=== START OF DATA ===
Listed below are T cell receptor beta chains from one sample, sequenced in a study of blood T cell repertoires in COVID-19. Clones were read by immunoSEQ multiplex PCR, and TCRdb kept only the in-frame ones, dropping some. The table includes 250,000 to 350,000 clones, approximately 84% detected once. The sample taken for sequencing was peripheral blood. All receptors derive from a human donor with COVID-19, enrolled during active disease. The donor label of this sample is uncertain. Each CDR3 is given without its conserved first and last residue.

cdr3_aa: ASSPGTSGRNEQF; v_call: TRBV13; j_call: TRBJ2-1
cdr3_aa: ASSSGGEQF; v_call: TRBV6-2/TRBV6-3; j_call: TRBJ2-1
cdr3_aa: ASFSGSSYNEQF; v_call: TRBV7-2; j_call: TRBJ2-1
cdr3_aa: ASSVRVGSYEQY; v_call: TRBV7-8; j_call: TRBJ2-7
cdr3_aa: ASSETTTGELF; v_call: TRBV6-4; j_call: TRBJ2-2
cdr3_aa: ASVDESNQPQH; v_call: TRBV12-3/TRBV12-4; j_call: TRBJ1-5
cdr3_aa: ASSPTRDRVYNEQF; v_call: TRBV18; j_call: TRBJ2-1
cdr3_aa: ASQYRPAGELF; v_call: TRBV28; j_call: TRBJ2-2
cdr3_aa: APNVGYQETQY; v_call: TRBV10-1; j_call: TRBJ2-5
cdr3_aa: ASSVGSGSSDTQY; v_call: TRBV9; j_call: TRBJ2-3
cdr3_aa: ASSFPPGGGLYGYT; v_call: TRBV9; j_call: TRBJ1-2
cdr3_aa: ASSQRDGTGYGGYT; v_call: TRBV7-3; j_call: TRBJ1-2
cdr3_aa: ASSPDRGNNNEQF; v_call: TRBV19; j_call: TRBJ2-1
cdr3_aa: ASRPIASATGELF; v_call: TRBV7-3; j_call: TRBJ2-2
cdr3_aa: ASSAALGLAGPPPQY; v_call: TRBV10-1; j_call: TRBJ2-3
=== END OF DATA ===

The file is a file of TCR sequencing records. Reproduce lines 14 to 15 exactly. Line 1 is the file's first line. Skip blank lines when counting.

cdr3_aa: ASSPDRGNNNEQF; v_call: TRBV19; j_call: TRBJ2-1
cdr3_aa: ASRPIASATGELF; v_call: TRBV7-3; j_call: TRBJ2-2